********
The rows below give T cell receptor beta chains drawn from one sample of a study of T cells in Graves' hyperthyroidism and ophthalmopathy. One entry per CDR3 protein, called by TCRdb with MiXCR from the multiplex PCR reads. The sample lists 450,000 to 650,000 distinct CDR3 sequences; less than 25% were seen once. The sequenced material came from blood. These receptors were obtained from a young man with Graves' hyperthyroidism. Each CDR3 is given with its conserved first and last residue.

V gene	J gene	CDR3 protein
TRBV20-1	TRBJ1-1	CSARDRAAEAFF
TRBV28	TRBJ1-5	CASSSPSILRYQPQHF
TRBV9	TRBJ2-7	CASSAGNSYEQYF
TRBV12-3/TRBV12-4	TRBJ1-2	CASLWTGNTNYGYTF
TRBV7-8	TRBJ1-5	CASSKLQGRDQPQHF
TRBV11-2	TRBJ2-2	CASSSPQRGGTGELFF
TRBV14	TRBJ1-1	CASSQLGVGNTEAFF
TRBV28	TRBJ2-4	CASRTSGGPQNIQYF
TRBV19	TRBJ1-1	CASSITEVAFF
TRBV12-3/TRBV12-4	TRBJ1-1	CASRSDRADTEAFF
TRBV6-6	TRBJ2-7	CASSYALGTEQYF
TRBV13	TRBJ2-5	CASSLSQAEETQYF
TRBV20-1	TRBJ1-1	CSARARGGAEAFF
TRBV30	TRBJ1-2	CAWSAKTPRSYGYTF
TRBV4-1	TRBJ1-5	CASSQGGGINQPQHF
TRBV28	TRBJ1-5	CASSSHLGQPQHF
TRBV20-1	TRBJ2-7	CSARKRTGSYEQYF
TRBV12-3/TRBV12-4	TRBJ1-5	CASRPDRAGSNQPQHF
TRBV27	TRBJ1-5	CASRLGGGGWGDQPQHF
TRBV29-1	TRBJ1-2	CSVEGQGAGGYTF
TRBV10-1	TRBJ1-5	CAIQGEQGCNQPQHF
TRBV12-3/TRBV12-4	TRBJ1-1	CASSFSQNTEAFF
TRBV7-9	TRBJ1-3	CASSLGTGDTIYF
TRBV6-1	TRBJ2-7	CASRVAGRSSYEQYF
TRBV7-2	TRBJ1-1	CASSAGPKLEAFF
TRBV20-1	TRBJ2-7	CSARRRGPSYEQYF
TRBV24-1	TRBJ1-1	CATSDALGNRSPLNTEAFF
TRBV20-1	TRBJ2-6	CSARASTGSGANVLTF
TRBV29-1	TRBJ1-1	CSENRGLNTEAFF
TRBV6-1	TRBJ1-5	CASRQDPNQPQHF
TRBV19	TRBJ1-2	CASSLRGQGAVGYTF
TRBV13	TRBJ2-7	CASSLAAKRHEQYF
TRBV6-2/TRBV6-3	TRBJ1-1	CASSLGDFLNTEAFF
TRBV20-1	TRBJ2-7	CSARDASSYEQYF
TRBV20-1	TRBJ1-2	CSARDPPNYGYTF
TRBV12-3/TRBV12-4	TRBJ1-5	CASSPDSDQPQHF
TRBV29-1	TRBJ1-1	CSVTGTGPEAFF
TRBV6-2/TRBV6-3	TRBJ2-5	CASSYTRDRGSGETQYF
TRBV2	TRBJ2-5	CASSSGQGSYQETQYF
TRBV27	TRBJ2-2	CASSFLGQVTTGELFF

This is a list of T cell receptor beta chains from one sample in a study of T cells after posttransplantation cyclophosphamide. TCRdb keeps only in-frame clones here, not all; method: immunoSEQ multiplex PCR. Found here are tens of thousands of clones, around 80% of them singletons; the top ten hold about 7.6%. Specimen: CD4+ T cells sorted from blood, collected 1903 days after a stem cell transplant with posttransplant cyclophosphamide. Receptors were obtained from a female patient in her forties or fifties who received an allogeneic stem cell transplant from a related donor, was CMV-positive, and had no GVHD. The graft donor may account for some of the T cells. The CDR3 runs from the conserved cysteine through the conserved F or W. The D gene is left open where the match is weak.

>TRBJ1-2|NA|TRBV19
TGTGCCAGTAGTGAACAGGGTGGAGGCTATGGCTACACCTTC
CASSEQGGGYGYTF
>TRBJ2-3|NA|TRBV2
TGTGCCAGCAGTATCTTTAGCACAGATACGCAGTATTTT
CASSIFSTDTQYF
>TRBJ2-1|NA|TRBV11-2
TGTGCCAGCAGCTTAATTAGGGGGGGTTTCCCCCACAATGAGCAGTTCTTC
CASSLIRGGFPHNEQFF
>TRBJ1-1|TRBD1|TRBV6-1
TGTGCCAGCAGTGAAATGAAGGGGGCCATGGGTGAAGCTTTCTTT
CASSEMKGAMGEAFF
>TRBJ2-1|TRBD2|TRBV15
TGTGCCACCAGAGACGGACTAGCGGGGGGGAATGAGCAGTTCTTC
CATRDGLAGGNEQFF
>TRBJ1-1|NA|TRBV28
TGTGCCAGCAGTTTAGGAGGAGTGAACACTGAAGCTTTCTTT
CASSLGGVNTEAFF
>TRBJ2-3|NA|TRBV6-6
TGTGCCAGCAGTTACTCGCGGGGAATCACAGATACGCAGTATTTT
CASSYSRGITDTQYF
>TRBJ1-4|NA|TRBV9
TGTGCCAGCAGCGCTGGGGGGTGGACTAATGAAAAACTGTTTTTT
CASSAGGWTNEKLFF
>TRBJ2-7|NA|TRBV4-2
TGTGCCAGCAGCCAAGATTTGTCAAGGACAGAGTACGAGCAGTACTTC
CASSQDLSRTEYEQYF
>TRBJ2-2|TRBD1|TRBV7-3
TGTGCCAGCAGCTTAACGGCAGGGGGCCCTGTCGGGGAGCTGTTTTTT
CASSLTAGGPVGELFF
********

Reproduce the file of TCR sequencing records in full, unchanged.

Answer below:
The rows below give T cell receptor beta chains drawn from one sample of a study of T cells in Graves' hyperthyroidism and ophthalmopathy. One entry per CDR3 protein, called by TCRdb with MiXCR from the multiplex PCR reads. The sample lists 450,000 to 650,000 distinct CDR3 sequences; less than 25% were seen once. The sequenced material came from blood. These receptors were obtained from a young man with Graves' hyperthyroidism. Each CDR3 is given with its conserved first and last residue.

V gene	J gene	CDR3 protein
TRBV20-1	TRBJ1-1	CSARDRAAEAFF
TRBV28	TRBJ1-5	CASSSPSILRYQPQHF
TRBV9	TRBJ2-7	CASSAGNSYEQYF
TRBV12-3/TRBV12-4	TRBJ1-2	CASLWTGNTNYGYTF
TRBV7-8	TRBJ1-5	CASSKLQGRDQPQHF
TRBV11-2	TRBJ2-2	CASSSPQRGGTGELFF
TRBV14	TRBJ1-1	CASSQLGVGNTEAFF
TRBV28	TRBJ2-4	CASRTSGGPQNIQYF
TRBV19	TRBJ1-1	CASSITEVAFF
TRBV12-3/TRBV12-4	TRBJ1-1	CASRSDRADTEAFF
TRBV6-6	TRBJ2-7	CASSYALGTEQYF
TRBV13	TRBJ2-5	CASSLSQAEETQYF
TRBV20-1	TRBJ1-1	CSARARGGAEAFF
TRBV30	TRBJ1-2	CAWSAKTPRSYGYTF
TRBV4-1	TRBJ1-5	CASSQGGGINQPQHF
TRBV28	TRBJ1-5	CASSSHLGQPQHF
TRBV20-1	TRBJ2-7	CSARKRTGSYEQYF
TRBV12-3/TRBV12-4	TRBJ1-5	CASRPDRAGSNQPQHF
TRBV27	TRBJ1-5	CASRLGGGGWGDQPQHF
TRBV29-1	TRBJ1-2	CSVEGQGAGGYTF
TRBV10-1	TRBJ1-5	CAIQGEQGCNQPQHF
TRBV12-3/TRBV12-4	TRBJ1-1	CASSFSQNTEAFF
TRBV7-9	TRBJ1-3	CASSLGTGDTIYF
TRBV6-1	TRBJ2-7	CASRVAGRSSYEQYF
TRBV7-2	TRBJ1-1	CASSAGPKLEAFF
TRBV20-1	TRBJ2-7	CSARRRGPSYEQYF
TRBV24-1	TRBJ1-1	CATSDALGNRSPLNTEAFF
TRBV20-1	TRBJ2-6	CSARASTGSGANVLTF
TRBV29-1	TRBJ1-1	CSENRGLNTEAFF
TRBV6-1	TRBJ1-5	CASRQDPNQPQHF
TRBV19	TRBJ1-2	CASSLRGQGAVGYTF
TRBV13	TRBJ2-7	CASSLAAKRHEQYF
TRBV6-2/TRBV6-3	TRBJ1-1	CASSLGDFLNTEAFF
TRBV20-1	TRBJ2-7	CSARDASSYEQYF
TRBV20-1	TRBJ1-2	CSARDPPNYGYTF
TRBV12-3/TRBV12-4	TRBJ1-5	CASSPDSDQPQHF
TRBV29-1	TRBJ1-1	CSVTGTGPEAFF
TRBV6-2/TRBV6-3	TRBJ2-5	CASSYTRDRGSGETQYF
TRBV2	TRBJ2-5	CASSSGQGSYQETQYF
TRBV27	TRBJ2-2	CASSFLGQVTTGELFF

This is a list of T cell receptor beta chains from one sample in a study of T cells after posttransplantation cyclophosphamide. TCRdb keeps only in-frame clones here, not all; method: immunoSEQ multiplex PCR. Found here are tens of thousands of clones, around 80% of them singletons; the top ten hold about 7.6%. Specimen: CD4+ T cells sorted from blood, collected 1903 days after a stem cell transplant with posttransplant cyclophosphamide. Receptors were obtained from a female patient in her forties or fifties who received an allogeneic stem cell transplant from a related donor, was CMV-positive, and had no GVHD. The graft donor may account for some of the T cells. The CDR3 runs from the conserved cysteine through the conserved F or W. The D gene is left open where the match is weak.

>TRBJ1-2|NA|TRBV19
TGTGCCAGTAGTGAACAGGGTGGAGGCTATGGCTACACCTTC
CASSEQGGGYGYTF
>TRBJ2-3|NA|TRBV2
TGTGCCAGCAGTATCTTTAGCACAGATACGCAGTATTTT
CASSIFSTDTQYF
>TRBJ2-1|NA|TRBV11-2
TGTGCCAGCAGCTTAATTAGGGGGGGTTTCCCCCACAATGAGCAGTTCTTC
CASSLIRGGFPHNEQFF
>TRBJ1-1|TRBD1|TRBV6-1
TGTGCCAGCAGTGAAATGAAGGGGGCCATGGGTGAAGCTTTCTTT
CASSEMKGAMGEAFF
>TRBJ2-1|TRBD2|TRBV15
TGTGCCACCAGAGACGGACTAGCGGGGGGGAATGAGCAGTTCTTC
CATRDGLAGGNEQFF
>TRBJ1-1|NA|TRBV28
TGTGCCAGCAGTTTAGGAGGAGTGAACACTGAAGCTTTCTTT
CASSLGGVNTEAFF
>TRBJ2-3|NA|TRBV6-6
TGTGCCAGCAGTTACTCGCGGGGAATCACAGATACGCAGTATTTT
CASSYSRGITDTQYF
>TRBJ1-4|NA|TRBV9
TGTGCCAGCAGCGCTGGGGGGTGGACTAATGAAAAACTGTTTTTT
CASSAGGWTNEKLFF
>TRBJ2-7|NA|TRBV4-2
TGTGCCAGCAGCCAAGATTTGTCAAGGACAGAGTACGAGCAGTACTTC
CASSQDLSRTEYEQYF
>TRBJ2-2|TRBD1|TRBV7-3
TGTGCCAGCAGCTTAACGGCAGGGGGCCCTGTCGGGGAGCTGTTTTTT
CASSLTAGGPVGELFF